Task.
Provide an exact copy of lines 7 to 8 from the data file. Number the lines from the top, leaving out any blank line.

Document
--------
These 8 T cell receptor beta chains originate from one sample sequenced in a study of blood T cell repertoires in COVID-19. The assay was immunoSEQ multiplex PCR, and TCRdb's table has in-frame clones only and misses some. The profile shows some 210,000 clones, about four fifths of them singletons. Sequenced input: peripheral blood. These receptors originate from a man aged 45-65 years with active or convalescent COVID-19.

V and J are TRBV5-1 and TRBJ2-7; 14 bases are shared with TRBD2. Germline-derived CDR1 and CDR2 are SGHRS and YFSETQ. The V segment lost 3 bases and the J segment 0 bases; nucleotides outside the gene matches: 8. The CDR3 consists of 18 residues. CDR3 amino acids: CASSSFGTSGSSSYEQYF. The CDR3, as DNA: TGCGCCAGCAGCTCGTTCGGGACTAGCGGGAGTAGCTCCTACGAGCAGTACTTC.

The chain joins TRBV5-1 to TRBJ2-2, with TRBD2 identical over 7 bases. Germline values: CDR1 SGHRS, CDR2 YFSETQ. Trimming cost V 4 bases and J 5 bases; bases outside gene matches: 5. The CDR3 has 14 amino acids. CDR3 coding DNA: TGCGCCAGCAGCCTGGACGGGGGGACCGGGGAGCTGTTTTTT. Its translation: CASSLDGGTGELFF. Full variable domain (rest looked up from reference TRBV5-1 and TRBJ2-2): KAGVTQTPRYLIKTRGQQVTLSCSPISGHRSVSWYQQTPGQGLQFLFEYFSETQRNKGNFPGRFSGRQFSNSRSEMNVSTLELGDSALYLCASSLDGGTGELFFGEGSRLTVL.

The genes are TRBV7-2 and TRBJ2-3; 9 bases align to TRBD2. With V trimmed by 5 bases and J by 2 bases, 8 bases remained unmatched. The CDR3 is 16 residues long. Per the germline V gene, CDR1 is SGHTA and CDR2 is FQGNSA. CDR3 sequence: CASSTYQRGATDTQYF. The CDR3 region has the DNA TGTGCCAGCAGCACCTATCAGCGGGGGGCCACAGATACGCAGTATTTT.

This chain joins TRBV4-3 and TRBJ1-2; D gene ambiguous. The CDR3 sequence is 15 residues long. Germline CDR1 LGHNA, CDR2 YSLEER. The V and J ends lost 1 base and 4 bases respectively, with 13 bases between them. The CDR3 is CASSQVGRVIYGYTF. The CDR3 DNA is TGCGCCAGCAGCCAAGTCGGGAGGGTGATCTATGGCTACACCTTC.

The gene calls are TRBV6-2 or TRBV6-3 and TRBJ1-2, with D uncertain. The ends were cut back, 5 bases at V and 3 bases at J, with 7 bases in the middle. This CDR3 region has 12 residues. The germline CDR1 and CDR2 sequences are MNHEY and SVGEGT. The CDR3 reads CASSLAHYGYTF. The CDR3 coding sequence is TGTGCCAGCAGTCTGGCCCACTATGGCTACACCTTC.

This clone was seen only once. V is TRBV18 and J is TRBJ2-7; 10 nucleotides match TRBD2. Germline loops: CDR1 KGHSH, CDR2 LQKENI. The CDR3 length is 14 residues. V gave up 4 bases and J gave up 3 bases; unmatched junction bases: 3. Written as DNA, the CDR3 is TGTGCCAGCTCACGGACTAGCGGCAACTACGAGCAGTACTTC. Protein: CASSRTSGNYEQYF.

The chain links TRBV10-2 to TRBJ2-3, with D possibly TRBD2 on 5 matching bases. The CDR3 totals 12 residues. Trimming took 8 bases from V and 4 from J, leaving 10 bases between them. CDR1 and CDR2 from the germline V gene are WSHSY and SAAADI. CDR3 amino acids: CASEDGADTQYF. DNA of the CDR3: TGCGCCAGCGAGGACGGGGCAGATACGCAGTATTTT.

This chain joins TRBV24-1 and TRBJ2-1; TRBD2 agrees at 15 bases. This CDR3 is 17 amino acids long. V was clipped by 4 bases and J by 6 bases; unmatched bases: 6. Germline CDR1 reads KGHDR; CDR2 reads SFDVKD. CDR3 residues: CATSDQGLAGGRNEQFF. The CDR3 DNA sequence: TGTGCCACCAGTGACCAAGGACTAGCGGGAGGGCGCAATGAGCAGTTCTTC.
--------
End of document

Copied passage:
This clone was seen only once. V is TRBV18 and J is TRBJ2-7; 10 nucleotides match TRBD2. Germline loops: CDR1 KGHSH, CDR2 LQKENI. The CDR3 length is 14 residues. V gave up 4 bases and J gave up 3 bases; unmatched junction bases: 3. Written as DNA, the CDR3 is TGTGCCAGCTCACGGACTAGCGGCAACTACGAGCAGTACTTC. Protein: CASSRTSGNYEQYF.

The chain links TRBV10-2 to TRBJ2-3, with D possibly TRBD2 on 5 matching bases. The CDR3 totals 12 residues. Trimming took 8 bases from V and 4 from J, leaving 10 bases between them. CDR1 and CDR2 from the germline V gene are WSHSY and SAAADI. CDR3 amino acids: CASEDGADTQYF. DNA of the CDR3: TGCGCCAGCGAGGACGGGGCAGATACGCAGTATTTT.